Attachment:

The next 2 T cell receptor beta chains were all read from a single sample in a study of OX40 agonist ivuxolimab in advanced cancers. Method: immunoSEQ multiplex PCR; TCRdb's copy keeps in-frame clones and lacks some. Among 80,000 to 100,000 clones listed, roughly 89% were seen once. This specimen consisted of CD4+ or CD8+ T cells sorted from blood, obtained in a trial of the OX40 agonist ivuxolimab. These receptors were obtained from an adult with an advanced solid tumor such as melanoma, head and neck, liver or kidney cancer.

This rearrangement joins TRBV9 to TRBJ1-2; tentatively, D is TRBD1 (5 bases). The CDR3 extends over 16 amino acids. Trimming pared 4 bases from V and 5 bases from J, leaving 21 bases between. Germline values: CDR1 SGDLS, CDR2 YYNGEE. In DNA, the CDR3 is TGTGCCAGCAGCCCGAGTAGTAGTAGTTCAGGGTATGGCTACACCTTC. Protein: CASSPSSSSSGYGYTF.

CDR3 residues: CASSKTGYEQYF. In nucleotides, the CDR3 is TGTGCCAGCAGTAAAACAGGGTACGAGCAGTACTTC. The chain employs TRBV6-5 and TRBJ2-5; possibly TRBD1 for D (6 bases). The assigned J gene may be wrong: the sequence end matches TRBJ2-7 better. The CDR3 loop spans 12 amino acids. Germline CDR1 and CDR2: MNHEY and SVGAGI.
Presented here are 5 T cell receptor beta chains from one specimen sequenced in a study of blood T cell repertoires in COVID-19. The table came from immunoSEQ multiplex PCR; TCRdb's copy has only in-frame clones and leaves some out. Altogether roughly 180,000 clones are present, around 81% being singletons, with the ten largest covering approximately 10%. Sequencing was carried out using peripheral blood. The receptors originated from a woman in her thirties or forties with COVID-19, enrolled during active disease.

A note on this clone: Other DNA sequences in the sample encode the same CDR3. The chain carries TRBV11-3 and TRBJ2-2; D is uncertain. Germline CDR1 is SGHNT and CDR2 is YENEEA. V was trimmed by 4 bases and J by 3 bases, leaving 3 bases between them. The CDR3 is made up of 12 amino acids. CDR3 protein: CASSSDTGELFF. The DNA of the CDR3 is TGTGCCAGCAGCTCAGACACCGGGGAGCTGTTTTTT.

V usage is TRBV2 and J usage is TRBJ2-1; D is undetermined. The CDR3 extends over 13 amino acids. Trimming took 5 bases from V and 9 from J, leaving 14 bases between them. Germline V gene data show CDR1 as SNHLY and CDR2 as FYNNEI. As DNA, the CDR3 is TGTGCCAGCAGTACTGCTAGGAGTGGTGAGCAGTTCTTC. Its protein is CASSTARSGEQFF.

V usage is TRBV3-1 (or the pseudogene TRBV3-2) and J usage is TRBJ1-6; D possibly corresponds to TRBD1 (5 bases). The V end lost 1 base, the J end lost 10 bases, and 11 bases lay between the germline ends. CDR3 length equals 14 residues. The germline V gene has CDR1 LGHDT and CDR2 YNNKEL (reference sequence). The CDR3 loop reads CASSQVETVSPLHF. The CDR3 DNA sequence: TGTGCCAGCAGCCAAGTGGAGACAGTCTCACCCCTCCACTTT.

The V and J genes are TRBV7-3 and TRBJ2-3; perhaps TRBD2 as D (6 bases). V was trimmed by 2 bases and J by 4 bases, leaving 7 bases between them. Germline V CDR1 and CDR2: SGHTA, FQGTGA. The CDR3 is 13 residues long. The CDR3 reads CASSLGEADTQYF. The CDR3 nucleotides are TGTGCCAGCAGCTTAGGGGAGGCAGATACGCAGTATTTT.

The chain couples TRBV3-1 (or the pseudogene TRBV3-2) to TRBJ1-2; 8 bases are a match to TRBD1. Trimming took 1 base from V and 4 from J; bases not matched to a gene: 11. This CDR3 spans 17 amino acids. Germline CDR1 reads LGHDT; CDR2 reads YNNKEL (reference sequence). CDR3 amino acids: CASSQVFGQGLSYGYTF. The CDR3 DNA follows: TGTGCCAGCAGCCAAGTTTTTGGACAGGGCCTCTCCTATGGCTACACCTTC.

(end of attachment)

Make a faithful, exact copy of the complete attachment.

The next 2 T cell receptor beta chains were all read from a single sample in a study of OX40 agonist ivuxolimab in advanced cancers. Method: immunoSEQ multiplex PCR; TCRdb's copy keeps in-frame clones and lacks some. Among 80,000 to 100,000 clones listed, roughly 89% were seen once. This specimen consisted of CD4+ or CD8+ T cells sorted from blood, obtained in a trial of the OX40 agonist ivuxolimab. These receptors were obtained from an adult with an advanced solid tumor such as melanoma, head and neck, liver or kidney cancer.

This rearrangement joins TRBV9 to TRBJ1-2; tentatively, D is TRBD1 (5 bases). The CDR3 extends over 16 amino acids. Trimming pared 4 bases from V and 5 bases from J, leaving 21 bases between. Germline values: CDR1 SGDLS, CDR2 YYNGEE. In DNA, the CDR3 is TGTGCCAGCAGCCCGAGTAGTAGTAGTTCAGGGTATGGCTACACCTTC. Protein: CASSPSSSSSGYGYTF.

CDR3 residues: CASSKTGYEQYF. In nucleotides, the CDR3 is TGTGCCAGCAGTAAAACAGGGTACGAGCAGTACTTC. The chain employs TRBV6-5 and TRBJ2-5; possibly TRBD1 for D (6 bases). The assigned J gene may be wrong: the sequence end matches TRBJ2-7 better. The CDR3 loop spans 12 amino acids. Germline CDR1 and CDR2: MNHEY and SVGAGI.
Presented here are 5 T cell receptor beta chains from one specimen sequenced in a study of blood T cell repertoires in COVID-19. The table came from immunoSEQ multiplex PCR; TCRdb's copy has only in-frame clones and leaves some out. Altogether roughly 180,000 clones are present, around 81% being singletons, with the ten largest covering approximately 10%. Sequencing was carried out using peripheral blood. The receptors originated from a woman in her thirties or forties with COVID-19, enrolled during active disease.

A note on this clone: Other DNA sequences in the sample encode the same CDR3. The chain carries TRBV11-3 and TRBJ2-2; D is uncertain. Germline CDR1 is SGHNT and CDR2 is YENEEA. V was trimmed by 4 bases and J by 3 bases, leaving 3 bases between them. The CDR3 is made up of 12 amino acids. CDR3 protein: CASSSDTGELFF. The DNA of the CDR3 is TGTGCCAGCAGCTCAGACACCGGGGAGCTGTTTTTT.

V usage is TRBV2 and J usage is TRBJ2-1; D is undetermined. The CDR3 extends over 13 amino acids. Trimming took 5 bases from V and 9 from J, leaving 14 bases between them. Germline V gene data show CDR1 as SNHLY and CDR2 as FYNNEI. As DNA, the CDR3 is TGTGCCAGCAGTACTGCTAGGAGTGGTGAGCAGTTCTTC. Its protein is CASSTARSGEQFF.

V usage is TRBV3-1 (or the pseudogene TRBV3-2) and J usage is TRBJ1-6; D possibly corresponds to TRBD1 (5 bases). The V end lost 1 base, the J end lost 10 bases, and 11 bases lay between the germline ends. CDR3 length equals 14 residues. The germline V gene has CDR1 LGHDT and CDR2 YNNKEL (reference sequence). The CDR3 loop reads CASSQVETVSPLHF. The CDR3 DNA sequence: TGTGCCAGCAGCCAAGTGGAGACAGTCTCACCCCTCCACTTT.

The V and J genes are TRBV7-3 and TRBJ2-3; perhaps TRBD2 as D (6 bases). V was trimmed by 2 bases and J by 4 bases, leaving 7 bases between them. Germline V CDR1 and CDR2: SGHTA, FQGTGA. The CDR3 is 13 residues long. The CDR3 reads CASSLGEADTQYF. The CDR3 nucleotides are TGTGCCAGCAGCTTAGGGGAGGCAGATACGCAGTATTTT.

The chain couples TRBV3-1 (or the pseudogene TRBV3-2) to TRBJ1-2; 8 bases are a match to TRBD1. Trimming took 1 base from V and 4 from J; bases not matched to a gene: 11. This CDR3 spans 17 amino acids. Germline CDR1 reads LGHDT; CDR2 reads YNNKEL (reference sequence). CDR3 amino acids: CASSQVFGQGLSYGYTF. The CDR3 DNA follows: TGTGCCAGCAGCCAAGTTTTTGGACAGGGCCTCTCCTATGGCTACACCTTC.